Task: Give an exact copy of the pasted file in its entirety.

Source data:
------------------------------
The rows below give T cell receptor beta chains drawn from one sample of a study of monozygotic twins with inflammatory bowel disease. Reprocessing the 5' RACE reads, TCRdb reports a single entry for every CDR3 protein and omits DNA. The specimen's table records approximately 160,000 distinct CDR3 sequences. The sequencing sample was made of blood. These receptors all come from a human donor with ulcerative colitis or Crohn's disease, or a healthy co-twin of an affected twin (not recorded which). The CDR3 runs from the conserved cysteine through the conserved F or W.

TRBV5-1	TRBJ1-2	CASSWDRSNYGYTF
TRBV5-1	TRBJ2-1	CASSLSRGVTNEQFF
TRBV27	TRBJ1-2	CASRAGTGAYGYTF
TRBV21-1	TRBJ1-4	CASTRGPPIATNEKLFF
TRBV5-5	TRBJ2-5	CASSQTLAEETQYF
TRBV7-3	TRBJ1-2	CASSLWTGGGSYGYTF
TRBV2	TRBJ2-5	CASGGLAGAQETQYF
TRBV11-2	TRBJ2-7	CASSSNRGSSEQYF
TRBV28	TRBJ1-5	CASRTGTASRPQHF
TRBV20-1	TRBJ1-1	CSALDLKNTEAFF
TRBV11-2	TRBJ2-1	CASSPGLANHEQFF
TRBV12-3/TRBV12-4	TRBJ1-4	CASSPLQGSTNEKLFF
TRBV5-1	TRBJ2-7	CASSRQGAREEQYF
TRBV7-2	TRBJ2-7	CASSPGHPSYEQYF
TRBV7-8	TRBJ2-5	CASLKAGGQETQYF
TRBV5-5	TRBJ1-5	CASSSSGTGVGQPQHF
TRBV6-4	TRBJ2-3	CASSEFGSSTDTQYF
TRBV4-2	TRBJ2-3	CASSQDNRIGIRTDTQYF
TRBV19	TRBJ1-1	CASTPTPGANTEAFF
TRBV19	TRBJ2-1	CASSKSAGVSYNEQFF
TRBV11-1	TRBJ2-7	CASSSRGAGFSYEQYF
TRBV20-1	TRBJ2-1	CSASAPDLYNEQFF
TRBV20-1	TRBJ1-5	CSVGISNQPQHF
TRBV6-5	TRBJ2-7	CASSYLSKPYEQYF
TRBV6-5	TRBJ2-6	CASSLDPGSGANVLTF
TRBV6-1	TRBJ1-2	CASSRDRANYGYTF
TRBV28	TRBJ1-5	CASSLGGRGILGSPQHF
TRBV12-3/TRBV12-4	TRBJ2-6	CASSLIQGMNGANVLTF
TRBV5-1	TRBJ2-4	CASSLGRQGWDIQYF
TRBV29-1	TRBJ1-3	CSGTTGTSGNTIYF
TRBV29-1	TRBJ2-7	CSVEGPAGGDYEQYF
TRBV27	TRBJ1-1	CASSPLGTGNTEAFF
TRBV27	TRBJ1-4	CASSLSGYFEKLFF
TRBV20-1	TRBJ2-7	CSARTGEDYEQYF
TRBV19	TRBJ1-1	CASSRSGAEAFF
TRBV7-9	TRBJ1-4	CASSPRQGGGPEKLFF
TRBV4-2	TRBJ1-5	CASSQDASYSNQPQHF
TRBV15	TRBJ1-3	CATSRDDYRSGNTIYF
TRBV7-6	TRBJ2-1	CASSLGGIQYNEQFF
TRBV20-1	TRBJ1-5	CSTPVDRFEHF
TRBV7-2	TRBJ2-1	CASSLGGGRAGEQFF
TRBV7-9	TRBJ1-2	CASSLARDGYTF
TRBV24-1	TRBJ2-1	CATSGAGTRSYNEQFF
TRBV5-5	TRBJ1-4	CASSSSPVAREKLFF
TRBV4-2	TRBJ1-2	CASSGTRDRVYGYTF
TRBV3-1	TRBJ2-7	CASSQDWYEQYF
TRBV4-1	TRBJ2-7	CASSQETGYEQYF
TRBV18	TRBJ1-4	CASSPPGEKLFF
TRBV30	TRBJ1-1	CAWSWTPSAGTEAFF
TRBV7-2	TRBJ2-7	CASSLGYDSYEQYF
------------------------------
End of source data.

The rows below give T cell receptor beta chains drawn from one sample of a study of monozygotic twins with inflammatory bowel disease. Reprocessing the 5' RACE reads, TCRdb reports a single entry for every CDR3 protein and omits DNA. The specimen's table records approximately 160,000 distinct CDR3 sequences. The sequencing sample was made of blood. These receptors all come from a human donor with ulcerative colitis or Crohn's disease, or a healthy co-twin of an affected twin (not recorded which). The CDR3 runs from the conserved cysteine through the conserved F or W.

TRBV5-1	TRBJ1-2	CASSWDRSNYGYTF
TRBV5-1	TRBJ2-1	CASSLSRGVTNEQFF
TRBV27	TRBJ1-2	CASRAGTGAYGYTF
TRBV21-1	TRBJ1-4	CASTRGPPIATNEKLFF
TRBV5-5	TRBJ2-5	CASSQTLAEETQYF
TRBV7-3	TRBJ1-2	CASSLWTGGGSYGYTF
TRBV2	TRBJ2-5	CASGGLAGAQETQYF
TRBV11-2	TRBJ2-7	CASSSNRGSSEQYF
TRBV28	TRBJ1-5	CASRTGTASRPQHF
TRBV20-1	TRBJ1-1	CSALDLKNTEAFF
TRBV11-2	TRBJ2-1	CASSPGLANHEQFF
TRBV12-3/TRBV12-4	TRBJ1-4	CASSPLQGSTNEKLFF
TRBV5-1	TRBJ2-7	CASSRQGAREEQYF
TRBV7-2	TRBJ2-7	CASSPGHPSYEQYF
TRBV7-8	TRBJ2-5	CASLKAGGQETQYF
TRBV5-5	TRBJ1-5	CASSSSGTGVGQPQHF
TRBV6-4	TRBJ2-3	CASSEFGSSTDTQYF
TRBV4-2	TRBJ2-3	CASSQDNRIGIRTDTQYF
TRBV19	TRBJ1-1	CASTPTPGANTEAFF
TRBV19	TRBJ2-1	CASSKSAGVSYNEQFF
TRBV11-1	TRBJ2-7	CASSSRGAGFSYEQYF
TRBV20-1	TRBJ2-1	CSASAPDLYNEQFF
TRBV20-1	TRBJ1-5	CSVGISNQPQHF
TRBV6-5	TRBJ2-7	CASSYLSKPYEQYF
TRBV6-5	TRBJ2-6	CASSLDPGSGANVLTF
TRBV6-1	TRBJ1-2	CASSRDRANYGYTF
TRBV28	TRBJ1-5	CASSLGGRGILGSPQHF
TRBV12-3/TRBV12-4	TRBJ2-6	CASSLIQGMNGANVLTF
TRBV5-1	TRBJ2-4	CASSLGRQGWDIQYF
TRBV29-1	TRBJ1-3	CSGTTGTSGNTIYF
TRBV29-1	TRBJ2-7	CSVEGPAGGDYEQYF
TRBV27	TRBJ1-1	CASSPLGTGNTEAFF
TRBV27	TRBJ1-4	CASSLSGYFEKLFF
TRBV20-1	TRBJ2-7	CSARTGEDYEQYF
TRBV19	TRBJ1-1	CASSRSGAEAFF
TRBV7-9	TRBJ1-4	CASSPRQGGGPEKLFF
TRBV4-2	TRBJ1-5	CASSQDASYSNQPQHF
TRBV15	TRBJ1-3	CATSRDDYRSGNTIYF
TRBV7-6	TRBJ2-1	CASSLGGIQYNEQFF
TRBV20-1	TRBJ1-5	CSTPVDRFEHF
TRBV7-2	TRBJ2-1	CASSLGGGRAGEQFF
TRBV7-9	TRBJ1-2	CASSLARDGYTF
TRBV24-1	TRBJ2-1	CATSGAGTRSYNEQFF
TRBV5-5	TRBJ1-4	CASSSSPVAREKLFF
TRBV4-2	TRBJ1-2	CASSGTRDRVYGYTF
TRBV3-1	TRBJ2-7	CASSQDWYEQYF
TRBV4-1	TRBJ2-7	CASSQETGYEQYF
TRBV18	TRBJ1-4	CASSPPGEKLFF
TRBV30	TRBJ1-1	CAWSWTPSAGTEAFF
TRBV7-2	TRBJ2-7	CASSLGYDSYEQYF